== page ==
Fingers Pointed in a Number of Directions Over Beijing Airport’s Latest Roofing Incident

In case you missed it as you were prepping to travel or start your two day cooking, drinking and eating frenzy, Beijing’s Norman Foster-designed airport was hit by another very large gust of wind. While non-hurricane winds don’t usually rip open the roofs of buildings, in this case it did, for the second time in less than a year (it happened before last December), removing metal plates and insulation, which slid and blew onto the surrounding area, including a runway. Given that this wing of the airport is only three years old, opened to showcase modern China for Olympic visitors, the blame game fall out has begun, with some blaming the architecture, others pointing at China’s often perceived construction oversights, with speed coming before safety and security, and most recently, with the organizations who worked to build Foster’s design now blaming the two roof tears on poor building materials. Here’s a bit from the executive chief architect of Beijing Architectural Design and Research Institute, talking to the Wall Street Journal:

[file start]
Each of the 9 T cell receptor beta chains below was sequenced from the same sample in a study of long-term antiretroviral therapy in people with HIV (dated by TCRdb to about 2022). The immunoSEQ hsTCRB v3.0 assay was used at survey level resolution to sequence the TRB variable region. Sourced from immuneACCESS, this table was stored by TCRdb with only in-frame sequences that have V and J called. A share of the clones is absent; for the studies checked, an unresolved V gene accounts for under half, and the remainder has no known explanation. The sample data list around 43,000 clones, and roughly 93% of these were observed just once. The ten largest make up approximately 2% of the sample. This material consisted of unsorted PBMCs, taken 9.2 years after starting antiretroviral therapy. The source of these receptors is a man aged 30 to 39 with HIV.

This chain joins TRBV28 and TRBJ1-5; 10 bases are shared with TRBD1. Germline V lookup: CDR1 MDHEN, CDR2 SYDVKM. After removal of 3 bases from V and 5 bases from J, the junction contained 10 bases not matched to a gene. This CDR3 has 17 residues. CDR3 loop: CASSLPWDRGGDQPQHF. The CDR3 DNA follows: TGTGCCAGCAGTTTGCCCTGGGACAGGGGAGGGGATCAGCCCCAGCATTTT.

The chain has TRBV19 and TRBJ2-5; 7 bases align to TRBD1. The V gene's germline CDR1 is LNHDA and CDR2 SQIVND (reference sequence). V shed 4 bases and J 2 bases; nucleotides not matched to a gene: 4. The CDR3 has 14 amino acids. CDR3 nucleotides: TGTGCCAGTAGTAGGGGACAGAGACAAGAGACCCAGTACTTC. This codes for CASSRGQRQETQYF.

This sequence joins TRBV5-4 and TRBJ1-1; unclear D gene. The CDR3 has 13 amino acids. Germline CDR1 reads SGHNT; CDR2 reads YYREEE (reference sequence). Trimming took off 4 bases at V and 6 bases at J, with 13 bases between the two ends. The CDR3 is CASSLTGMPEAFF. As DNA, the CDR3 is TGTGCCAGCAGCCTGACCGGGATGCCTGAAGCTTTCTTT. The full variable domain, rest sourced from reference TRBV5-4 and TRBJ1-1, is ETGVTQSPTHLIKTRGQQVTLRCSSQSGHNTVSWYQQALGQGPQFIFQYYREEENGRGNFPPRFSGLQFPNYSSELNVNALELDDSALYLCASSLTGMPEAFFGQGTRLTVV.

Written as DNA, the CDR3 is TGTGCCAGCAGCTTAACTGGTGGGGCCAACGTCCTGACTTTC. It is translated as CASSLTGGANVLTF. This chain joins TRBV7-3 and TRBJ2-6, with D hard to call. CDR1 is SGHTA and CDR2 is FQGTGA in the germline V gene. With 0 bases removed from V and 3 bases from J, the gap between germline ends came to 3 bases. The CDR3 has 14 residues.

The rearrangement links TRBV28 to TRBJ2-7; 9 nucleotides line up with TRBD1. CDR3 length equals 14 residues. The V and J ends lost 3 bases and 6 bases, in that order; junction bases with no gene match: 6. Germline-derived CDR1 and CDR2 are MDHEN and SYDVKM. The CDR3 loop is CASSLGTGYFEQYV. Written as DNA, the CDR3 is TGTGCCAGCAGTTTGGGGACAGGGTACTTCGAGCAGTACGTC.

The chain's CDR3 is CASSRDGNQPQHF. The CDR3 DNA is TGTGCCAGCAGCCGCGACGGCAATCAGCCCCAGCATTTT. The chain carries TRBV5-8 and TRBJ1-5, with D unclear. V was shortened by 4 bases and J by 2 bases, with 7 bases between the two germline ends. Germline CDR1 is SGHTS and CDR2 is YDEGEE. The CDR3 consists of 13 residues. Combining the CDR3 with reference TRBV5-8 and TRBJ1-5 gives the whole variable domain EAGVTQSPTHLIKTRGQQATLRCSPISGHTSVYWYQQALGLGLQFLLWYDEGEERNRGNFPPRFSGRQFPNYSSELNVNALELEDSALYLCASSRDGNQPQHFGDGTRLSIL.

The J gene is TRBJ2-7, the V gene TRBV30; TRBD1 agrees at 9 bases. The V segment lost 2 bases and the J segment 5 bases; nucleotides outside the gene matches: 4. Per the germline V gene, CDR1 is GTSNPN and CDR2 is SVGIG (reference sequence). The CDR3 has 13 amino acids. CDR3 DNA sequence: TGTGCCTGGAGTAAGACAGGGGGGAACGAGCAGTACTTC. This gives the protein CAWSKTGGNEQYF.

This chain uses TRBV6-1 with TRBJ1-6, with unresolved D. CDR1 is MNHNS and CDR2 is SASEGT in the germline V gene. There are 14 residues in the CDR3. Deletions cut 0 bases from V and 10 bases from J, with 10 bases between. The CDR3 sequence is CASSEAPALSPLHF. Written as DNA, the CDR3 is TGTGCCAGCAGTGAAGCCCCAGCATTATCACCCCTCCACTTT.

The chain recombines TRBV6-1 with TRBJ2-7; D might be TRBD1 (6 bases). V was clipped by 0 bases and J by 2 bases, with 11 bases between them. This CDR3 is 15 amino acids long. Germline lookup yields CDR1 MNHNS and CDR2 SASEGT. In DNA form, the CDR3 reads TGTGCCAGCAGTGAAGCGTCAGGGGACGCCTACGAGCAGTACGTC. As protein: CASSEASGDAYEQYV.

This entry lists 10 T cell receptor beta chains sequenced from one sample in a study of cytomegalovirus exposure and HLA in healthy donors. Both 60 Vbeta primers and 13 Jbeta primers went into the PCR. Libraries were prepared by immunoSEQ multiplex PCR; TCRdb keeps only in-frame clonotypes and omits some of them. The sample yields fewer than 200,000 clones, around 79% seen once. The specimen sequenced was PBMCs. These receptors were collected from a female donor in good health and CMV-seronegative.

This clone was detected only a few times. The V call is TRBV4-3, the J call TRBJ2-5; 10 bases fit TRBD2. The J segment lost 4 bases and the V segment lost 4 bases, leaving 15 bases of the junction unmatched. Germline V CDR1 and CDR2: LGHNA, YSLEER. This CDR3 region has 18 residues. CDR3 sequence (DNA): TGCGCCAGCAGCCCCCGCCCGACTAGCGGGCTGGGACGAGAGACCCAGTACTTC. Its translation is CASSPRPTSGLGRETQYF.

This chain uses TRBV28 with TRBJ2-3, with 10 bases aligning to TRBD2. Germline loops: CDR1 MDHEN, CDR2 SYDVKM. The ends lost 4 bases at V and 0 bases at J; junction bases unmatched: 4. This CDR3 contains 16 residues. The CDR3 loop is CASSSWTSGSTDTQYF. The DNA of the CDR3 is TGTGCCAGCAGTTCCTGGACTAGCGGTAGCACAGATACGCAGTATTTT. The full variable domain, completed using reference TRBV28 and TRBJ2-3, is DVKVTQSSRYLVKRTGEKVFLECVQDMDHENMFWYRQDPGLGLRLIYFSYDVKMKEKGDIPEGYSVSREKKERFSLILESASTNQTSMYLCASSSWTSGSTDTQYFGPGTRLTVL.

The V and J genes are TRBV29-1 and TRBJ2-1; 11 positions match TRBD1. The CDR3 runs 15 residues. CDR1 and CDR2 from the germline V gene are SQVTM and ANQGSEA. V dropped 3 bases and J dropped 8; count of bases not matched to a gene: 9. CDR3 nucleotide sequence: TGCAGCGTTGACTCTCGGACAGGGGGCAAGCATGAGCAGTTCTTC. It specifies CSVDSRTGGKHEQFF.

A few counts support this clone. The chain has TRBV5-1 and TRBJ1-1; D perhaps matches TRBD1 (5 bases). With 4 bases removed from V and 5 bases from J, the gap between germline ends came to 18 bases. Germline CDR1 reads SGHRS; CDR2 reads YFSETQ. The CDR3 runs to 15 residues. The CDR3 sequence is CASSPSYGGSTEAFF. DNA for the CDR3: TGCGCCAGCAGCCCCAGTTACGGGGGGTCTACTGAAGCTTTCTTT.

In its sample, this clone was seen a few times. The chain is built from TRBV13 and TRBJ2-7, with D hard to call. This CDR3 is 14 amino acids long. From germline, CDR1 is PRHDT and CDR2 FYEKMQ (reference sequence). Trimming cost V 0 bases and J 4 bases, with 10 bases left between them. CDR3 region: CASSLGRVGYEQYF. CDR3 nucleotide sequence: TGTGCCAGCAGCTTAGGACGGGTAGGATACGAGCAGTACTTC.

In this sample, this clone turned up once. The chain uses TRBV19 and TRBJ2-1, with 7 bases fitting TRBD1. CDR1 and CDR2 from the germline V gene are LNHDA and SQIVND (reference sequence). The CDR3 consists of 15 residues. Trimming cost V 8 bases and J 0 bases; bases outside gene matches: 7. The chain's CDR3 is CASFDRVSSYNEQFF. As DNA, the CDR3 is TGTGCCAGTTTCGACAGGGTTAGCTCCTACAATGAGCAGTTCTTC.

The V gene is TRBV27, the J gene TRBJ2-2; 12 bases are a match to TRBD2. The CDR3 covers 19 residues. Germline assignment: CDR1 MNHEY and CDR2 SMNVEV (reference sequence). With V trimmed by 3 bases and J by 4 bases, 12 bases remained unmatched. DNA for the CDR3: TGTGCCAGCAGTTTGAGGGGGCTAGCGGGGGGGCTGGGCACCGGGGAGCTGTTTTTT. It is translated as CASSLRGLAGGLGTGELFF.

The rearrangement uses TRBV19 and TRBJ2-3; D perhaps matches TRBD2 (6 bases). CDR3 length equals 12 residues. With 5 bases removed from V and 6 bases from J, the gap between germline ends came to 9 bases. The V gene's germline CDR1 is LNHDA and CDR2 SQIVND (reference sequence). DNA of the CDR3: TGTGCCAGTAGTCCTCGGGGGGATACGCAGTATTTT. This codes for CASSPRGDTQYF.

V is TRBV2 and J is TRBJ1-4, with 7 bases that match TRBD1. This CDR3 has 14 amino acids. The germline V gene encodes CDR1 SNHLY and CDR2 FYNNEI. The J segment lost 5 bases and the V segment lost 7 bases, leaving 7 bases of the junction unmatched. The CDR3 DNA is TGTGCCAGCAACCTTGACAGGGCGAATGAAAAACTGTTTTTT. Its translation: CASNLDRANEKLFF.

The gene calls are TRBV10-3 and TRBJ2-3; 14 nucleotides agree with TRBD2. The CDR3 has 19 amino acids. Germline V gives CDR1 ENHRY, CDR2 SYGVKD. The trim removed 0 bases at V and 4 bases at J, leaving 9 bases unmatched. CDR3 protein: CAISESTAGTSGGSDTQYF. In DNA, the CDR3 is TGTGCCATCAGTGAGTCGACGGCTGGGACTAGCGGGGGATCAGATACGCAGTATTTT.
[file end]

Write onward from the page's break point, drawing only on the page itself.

“While architects designed the general look of T3, suppliers made special designs to makesure the metal panels used on the roof could resist strong winds,” he said.

“The metal roof technology used to build T3 was a mature one that has stood tests for more than 20 years,” he said, adding he personally believed that this could be more of a quality-related issue.